A favourite quote and a way by which to approach life.

Today is the tomorrow that you worried about yesterday.

Saturday, 8 January 2011


As you know, I came up to Edinburgh to spend Christmas with my mum and step-dad. We had a lovely Christmas day together with delicious food (thank you Mum), quiet times, lots of wonderful presents, jolliness, crackers, relaxation, Christmas tree lights, carols on the CD player and record player (yes, a record player!), and even a few on the piano from Mum. It was lovely. Very relaxed. Boxing day was equally gentle, with my friend O coming round for tea and cake in the afternoon, and it was all very lovely. And then I started to feel a bit itchy scratchy in the throat and had a little cough beginning, but it wasn't too bad so I got on with it and thought it'd sort itself out soon enough. Monday came and I was feeling a little off colour, but nothing very precise - coughing more, a little snuffly, sneezing a bit, a tad under the weather - and I thought I was probably okay for going to the theatre to see 'The Secret Garden'. I'm glad I did. It was fantastic, and the only sadness was that there weren't more in audience.

Monday night was a bad night. I coughed and I spluttered, and I wheezed, and several times I considered waking Mum and J to suggest that I maybe get checked out at A&E. I didn't though, and eventually I got a very small amount of sleep, but I felt rubbish when I got up and soon decided that I should probably call NHS24 for some advice as my breathing was getting worse and my parents' GP surgery was closed for the Christmas break. It took a while to get through, but I did eventually get to speak to someone who went through a whole list of questions about my symptoms, some of which were fairly obvious, like the wheeze and shortness of breath. Then he said that he'd ask me some other standard questions, and question one was, 'Are you conscious and breathing?' !!!! Um, yes, you've been talking to me for the past 5 minutes, and although I've been struggling somewhat, I have been talking back to you, which kind of suggests that I am both conscious and breathing in a fashion. Question two: 'Are you short of breath?' !!! Er yes, the give away to that ought to have been the fact that I couldn't speak in full sentences and was wheezing down the phone. He seemed alarmingly surprised when I said that I was indeed short of breath. He put me straight through to a nurse, who was much more sensible, immediately said that she could hear that I wasn't too well and organised an urgent appointment for me with the doctor at the out of hours service at the Royal Infirmary at Edinburgh (RIE) for 25 minutes time, although she kept saying that if things got any worse then we were to call an ambulance. We didn't call an ambulance, but we did make our way straight to the OOH appointment, where I was seen very quickly. I wasn't even in the room before I was being told that there was little they could do for me and they were going to scribble a quick letter before sending me up the corridor to A&E. Soon enough I was attached to high-flow oxygen, a porter was called and a nurse was escorting me in a wheelchair to A&E, whereupon I found myself being rushed into resus under the care of the A&E consultant. I was going downhill, and it seemed to be progressing relatively rapidly. The A&E consultant didn't leave my side, the respiratory team were called, the ITU team were called, I was swabbed for swine flu just in case, although nobody expected I'd have it as I was vaccinated back in October, but it was routine procedure now for all asthmatics presenting at A&E to be swabbed.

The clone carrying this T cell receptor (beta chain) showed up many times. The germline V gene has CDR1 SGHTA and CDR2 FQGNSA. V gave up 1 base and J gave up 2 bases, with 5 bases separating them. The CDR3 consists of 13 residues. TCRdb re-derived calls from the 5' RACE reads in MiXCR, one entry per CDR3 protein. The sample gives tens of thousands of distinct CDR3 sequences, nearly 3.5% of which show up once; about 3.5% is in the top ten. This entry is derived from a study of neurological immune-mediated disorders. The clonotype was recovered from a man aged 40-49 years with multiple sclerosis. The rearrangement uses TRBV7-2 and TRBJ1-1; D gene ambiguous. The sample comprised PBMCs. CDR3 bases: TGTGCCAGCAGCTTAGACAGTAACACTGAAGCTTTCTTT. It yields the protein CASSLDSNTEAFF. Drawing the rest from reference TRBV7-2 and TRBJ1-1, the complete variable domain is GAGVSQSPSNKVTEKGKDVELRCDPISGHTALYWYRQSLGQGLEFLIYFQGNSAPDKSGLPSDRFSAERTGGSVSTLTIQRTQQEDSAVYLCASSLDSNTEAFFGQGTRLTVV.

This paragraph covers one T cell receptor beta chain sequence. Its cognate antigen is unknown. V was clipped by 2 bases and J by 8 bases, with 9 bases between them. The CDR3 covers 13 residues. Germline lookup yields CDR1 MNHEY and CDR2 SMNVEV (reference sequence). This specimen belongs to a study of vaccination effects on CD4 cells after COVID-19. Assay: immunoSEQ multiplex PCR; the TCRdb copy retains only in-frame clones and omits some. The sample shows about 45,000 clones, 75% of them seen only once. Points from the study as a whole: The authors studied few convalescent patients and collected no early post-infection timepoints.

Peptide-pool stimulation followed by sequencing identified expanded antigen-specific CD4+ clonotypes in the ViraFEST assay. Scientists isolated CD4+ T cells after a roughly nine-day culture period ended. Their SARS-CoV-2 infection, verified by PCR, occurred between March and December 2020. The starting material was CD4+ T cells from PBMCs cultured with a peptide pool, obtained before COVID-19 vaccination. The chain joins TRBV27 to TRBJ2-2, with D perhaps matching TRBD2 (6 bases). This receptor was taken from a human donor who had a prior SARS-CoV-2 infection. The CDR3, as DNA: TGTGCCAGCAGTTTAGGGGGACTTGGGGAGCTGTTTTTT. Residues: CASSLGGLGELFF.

I was scooped up and whizzed along to HDU as I wasn't getting any better. In fact I was getting a little worse. And then I got much worse, and a couple of hours later my mum was being called back to the hospital as I was being moved into ITU where they were fully expecting to ventilate me. To be honest I'm not entirely sure why they didn't, and I was so exhausted that I would almost have been thankful for them to do so, even though I knew there'd be no guarantee that I'd get off the vent if I went on it. I fought on. I started to wretch terribly, although nothing came up as I'd hardly eaten for 48 hours, but still, uncontrolled wretching is not fun and it's even less fun when you can't breathe to start with. And then my temperature rocketed up to 40C and I still couldn't breathe, and the aminophylline was taking a heck of a long time to do anything. And then my swab results came back and it transpired that I did indeed have swine flu despite the vaccination, so I was whisked into isolation where anyone who entered the room had to cover themselves in an armour of apron, gloves and face-mask, and despite it being intensive care, they all had to leave the room when I was on a nebuliser because of the risk of aerosol particles of the virus being blasted through their armour. Instead they watched me through the window until the nebuliser was finished and then came back into the room to do all the intensive care bits that they do. And oh my god, then the pain. Not just aches, but fire. My muscles were on fire. I was in tears, which again didn't help the breathing, but I couldn't help myself, and through the fire was intense ache. My toes ached. My little fingers ached. My skull ached. The roof of my mouth ached. I was still wretching. My temp was still sky-high. My breathing was rubbish. I thought I was going to die. I didn't. Slowly, ever so slowly, my breathing eased just a little, and then a little bit more, and then they did an aminophylline level, which came back showing that I was at the very top end of the therapeutic range, beyond which it is toxic. They had to reduce the dose they were giving me. I appeared to be doing okay so after two nights in ITU I was moved up to the respiratory ward, whereupon I rapidly declined, and within a matter of hours my aminophylline levels had zipped right down to the very bottom of the therapeutic range, and the drug was basically doing nothing for me any more. The Registrar did an Arterial Blood Gas (ABG) and upped the aminophylline infusion again. The gas came back showing a pO2 of 9.7 so I was given more oxygen. Soon afterwards another ABG was done and my pO2 was at 9.2, with my pCO2 rising to 4.9 (still within normal limits, but not good in asthmatics with a falling pO2, and the fact that it was rising was concern enough). The doc was trying to give the aminophylline a chance to get back up to more therapeutic levels, but it was taking too long and the next ABG showed my pO2 had gone down to 8.7 and my pCO2 was 5.2. The Reg said I was in respiratory failure and that I would be going back down to HDU. I was scared. It was the middle of the night and I was on my own so I texted some friends and asked them to pray for me whenever they picked up my message. Several texted straight back saying they were praying for me right away, telling me they were with me in spirit and holding my hand even though they were over 100 miles away. I felt their love. I was sure I was going to die, and I practically resigned myself to it. I kept feeling the fight slip from me. I was exhausted. I hadn't slept in five nights and all that time I'd been desperate for breath. I was ready to give up. My family and my friends weren't ready for me to give up. I prayed for God to do whatever was in his plan for me, and there began an almost physical battle to keep the word 'fight' going round in my head. I wanted to fight, but I also didn't want to fight. I had to fight. I fought. Another two days and nights of no sleep; complete exhaustion; and a week in critical care. New Year's Eve spent gasping for breath and clinging to life by a whisper. A hug from a nurse. A taste of shloer. A tear.